Summer Tale: Panel in Rohmer’s Great Seasons Cycle

Made in 1996, Eric Rohmer’s A Summer Tale (Conte d’été) is the third entry in the Tales of the Four Seasons cycle.

The film will open at Lincoln Plaza Cinemas in New York on June 20, and in Los Angeles at the Laemmle Royal on July 18. A national release will follow.

A Summer Tale originally premiered in the Un Certain Regard section at the 1996 Cannes Film Fest, where I saw the film.  I have failed to realize that the movie had never gotten theatrical release in the U.S.  So this is the film’s premiere!

Following A TALE OF SPRINGTIME (1990) and A TALE OF WINTER (1992), A SUMMER TALE resumed the cycle after THE TREE, THE MAYOR AND THE MEDIATHEQUE (1993) and RENDEZVOUS IN PARIS (1995). AUTUMN TALE (1998) rounded out the series.

The tale’s hero is Gaspard (Melvil Poupaud), a recent university graduate, who arrives at the seaside in Bretagne for three weeks’ vacation before starting a new job.  He’s hoping his sort-of girlfriend, the fickle Léna (Aurélia Nolin), will join him there; but as the days pass, he welcomes the interest of Margot (Amanda Langlet, the titular character from Rohmer’s Pauline at the Beach), a student of ethnology working as a waitress for the summer.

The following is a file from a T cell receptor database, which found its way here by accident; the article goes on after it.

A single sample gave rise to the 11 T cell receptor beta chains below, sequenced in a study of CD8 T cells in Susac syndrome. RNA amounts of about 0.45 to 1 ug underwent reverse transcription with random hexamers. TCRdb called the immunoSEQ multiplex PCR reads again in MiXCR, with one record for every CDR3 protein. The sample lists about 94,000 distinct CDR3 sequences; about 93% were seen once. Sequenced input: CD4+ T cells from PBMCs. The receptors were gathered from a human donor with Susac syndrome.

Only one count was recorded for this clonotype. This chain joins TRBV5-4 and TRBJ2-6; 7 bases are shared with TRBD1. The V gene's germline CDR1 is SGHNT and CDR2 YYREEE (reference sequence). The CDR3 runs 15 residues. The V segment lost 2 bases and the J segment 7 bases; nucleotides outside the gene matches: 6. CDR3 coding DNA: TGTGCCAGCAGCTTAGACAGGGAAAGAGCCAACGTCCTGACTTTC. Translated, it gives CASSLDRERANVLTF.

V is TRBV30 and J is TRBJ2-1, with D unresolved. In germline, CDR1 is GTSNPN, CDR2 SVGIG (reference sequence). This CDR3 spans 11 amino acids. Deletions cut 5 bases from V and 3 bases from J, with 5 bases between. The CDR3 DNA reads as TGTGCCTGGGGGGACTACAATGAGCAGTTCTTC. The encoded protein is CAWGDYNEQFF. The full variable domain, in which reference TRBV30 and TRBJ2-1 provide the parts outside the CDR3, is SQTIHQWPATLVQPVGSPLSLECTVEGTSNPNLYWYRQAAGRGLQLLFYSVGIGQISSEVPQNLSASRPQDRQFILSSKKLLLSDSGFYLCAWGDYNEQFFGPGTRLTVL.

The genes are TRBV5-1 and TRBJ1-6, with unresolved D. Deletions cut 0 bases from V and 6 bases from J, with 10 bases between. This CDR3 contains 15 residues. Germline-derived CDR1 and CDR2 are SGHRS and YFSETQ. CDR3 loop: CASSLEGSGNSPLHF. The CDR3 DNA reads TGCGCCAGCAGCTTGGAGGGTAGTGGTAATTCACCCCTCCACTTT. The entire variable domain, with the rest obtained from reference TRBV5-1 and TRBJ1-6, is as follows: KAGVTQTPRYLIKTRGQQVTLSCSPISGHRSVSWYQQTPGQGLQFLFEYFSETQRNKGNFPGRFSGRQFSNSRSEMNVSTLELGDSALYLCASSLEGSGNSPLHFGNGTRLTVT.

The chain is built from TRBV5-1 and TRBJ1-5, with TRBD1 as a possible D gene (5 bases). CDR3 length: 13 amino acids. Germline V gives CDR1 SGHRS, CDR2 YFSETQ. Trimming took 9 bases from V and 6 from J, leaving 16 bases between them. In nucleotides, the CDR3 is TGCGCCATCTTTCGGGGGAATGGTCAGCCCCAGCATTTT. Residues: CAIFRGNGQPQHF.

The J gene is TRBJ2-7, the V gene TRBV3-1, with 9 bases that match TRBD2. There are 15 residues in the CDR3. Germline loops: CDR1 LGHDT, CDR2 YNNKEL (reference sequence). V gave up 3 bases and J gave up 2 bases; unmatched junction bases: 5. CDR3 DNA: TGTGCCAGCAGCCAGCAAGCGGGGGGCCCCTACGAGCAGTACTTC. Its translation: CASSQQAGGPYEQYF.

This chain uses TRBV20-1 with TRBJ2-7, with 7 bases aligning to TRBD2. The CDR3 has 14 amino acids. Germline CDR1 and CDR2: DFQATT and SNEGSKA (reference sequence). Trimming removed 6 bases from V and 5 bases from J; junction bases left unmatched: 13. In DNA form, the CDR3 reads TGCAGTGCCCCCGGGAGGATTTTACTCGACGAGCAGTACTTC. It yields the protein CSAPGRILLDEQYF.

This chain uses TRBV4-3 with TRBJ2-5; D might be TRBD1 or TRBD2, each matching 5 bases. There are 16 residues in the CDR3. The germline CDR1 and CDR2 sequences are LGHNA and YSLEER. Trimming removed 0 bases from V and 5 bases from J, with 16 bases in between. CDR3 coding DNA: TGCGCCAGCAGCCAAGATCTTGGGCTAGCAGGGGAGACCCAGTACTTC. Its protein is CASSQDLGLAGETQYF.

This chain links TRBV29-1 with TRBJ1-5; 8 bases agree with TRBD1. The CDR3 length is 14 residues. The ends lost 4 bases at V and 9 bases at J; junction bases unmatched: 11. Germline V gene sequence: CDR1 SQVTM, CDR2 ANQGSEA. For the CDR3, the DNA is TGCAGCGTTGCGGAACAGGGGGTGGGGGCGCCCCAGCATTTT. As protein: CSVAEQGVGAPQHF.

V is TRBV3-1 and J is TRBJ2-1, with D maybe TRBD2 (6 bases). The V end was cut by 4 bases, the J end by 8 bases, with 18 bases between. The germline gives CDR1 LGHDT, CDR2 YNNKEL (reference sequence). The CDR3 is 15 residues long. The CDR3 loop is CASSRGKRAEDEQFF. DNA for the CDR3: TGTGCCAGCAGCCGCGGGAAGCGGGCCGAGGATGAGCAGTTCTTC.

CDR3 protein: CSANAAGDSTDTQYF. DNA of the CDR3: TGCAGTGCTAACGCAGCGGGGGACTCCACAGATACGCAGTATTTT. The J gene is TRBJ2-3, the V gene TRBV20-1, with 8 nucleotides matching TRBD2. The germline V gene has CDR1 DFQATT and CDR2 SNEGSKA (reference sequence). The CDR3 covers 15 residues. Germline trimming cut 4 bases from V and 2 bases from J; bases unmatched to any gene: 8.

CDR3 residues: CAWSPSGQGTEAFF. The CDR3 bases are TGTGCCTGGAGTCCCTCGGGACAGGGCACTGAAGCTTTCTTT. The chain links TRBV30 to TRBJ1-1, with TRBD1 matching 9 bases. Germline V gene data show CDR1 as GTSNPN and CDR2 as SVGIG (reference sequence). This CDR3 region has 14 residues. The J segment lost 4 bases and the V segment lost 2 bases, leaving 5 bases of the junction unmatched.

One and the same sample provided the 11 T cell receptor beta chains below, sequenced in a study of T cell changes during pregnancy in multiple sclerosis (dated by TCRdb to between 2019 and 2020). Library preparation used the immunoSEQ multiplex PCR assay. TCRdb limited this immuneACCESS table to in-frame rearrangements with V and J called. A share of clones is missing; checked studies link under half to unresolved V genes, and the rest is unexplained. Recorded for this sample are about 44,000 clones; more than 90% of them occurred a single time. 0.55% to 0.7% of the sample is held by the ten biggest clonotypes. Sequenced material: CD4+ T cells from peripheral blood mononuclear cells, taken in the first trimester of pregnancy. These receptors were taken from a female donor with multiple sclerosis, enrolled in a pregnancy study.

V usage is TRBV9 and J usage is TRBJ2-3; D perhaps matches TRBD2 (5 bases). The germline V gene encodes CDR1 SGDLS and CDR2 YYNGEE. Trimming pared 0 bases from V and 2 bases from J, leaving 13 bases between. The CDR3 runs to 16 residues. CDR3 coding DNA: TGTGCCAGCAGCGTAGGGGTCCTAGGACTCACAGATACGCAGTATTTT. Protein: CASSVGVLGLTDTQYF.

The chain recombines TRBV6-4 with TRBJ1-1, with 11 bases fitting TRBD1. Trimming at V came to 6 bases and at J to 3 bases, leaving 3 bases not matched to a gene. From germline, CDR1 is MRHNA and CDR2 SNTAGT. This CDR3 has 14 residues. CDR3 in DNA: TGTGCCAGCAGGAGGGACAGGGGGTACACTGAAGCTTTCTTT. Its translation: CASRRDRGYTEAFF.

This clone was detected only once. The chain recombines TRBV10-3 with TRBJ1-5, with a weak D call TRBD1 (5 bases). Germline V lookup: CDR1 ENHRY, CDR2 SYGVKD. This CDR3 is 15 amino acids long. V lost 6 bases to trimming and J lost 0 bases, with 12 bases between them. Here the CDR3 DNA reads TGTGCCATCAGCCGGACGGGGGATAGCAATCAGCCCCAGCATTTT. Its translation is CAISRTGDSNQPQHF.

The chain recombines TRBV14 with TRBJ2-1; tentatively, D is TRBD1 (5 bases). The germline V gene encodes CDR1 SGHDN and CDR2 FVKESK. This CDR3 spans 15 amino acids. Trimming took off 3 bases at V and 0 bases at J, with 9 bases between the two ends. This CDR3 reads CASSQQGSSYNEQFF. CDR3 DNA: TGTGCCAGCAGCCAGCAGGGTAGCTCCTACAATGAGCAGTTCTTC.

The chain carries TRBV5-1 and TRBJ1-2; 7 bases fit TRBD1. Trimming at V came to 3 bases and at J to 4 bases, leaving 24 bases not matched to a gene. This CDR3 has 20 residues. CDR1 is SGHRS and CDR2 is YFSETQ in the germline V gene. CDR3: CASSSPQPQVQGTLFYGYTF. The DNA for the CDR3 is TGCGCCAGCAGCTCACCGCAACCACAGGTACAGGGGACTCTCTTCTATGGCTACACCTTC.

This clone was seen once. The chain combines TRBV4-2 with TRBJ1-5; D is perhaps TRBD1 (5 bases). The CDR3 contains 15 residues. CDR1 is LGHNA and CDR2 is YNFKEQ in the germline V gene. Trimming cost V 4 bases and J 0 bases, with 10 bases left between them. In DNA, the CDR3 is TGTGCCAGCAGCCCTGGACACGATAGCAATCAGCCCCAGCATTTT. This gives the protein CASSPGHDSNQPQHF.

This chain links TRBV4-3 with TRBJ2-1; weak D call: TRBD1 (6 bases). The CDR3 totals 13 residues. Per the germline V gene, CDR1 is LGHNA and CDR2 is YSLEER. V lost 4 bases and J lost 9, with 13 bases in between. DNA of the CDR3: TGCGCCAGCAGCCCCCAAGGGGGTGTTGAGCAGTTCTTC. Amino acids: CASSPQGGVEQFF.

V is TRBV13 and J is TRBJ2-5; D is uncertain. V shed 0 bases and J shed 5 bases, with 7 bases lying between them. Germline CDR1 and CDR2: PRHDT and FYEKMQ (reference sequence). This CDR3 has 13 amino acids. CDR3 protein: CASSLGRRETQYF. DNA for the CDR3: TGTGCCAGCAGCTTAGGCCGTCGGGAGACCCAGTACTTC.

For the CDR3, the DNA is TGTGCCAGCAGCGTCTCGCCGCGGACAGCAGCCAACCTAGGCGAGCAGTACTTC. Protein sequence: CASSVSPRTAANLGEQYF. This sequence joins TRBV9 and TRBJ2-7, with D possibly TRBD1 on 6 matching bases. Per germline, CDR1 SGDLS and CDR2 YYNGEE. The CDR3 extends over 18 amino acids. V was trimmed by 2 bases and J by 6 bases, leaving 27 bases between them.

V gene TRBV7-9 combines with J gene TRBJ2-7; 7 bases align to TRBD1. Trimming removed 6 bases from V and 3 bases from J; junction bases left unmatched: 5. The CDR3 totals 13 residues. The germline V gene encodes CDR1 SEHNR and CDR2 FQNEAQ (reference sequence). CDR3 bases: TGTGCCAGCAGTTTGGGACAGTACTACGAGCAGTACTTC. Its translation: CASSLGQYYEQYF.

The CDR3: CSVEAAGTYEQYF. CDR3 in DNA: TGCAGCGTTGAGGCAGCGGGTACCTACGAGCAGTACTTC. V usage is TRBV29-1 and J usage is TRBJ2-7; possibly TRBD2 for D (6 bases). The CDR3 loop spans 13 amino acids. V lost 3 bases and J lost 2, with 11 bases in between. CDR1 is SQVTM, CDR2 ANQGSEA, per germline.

Things start to get complicated when the spoken-for Margot encourages Gaspard to have a summer romance with her friend, Solène (Gwenaëlle Simon), and he complies. When Léna turns up, and scheduling complications abound, Gaspard will have to make a choice…

Rohmer’s light touch allows his characters to discourse on love and friendship, even as their body language complicates and even contradicts their words. Diane Baratier’s cinematography perfectly captures the languor of youth and the feeling of a French beach vacation–the sea, the sunlight and the picturesque surroundings convey the openness of a world of possibilities faced by these young people.



Released by Big World Pictures

The film was restored in 2013.

Running time:  109 Minutes.

In French with English subtitles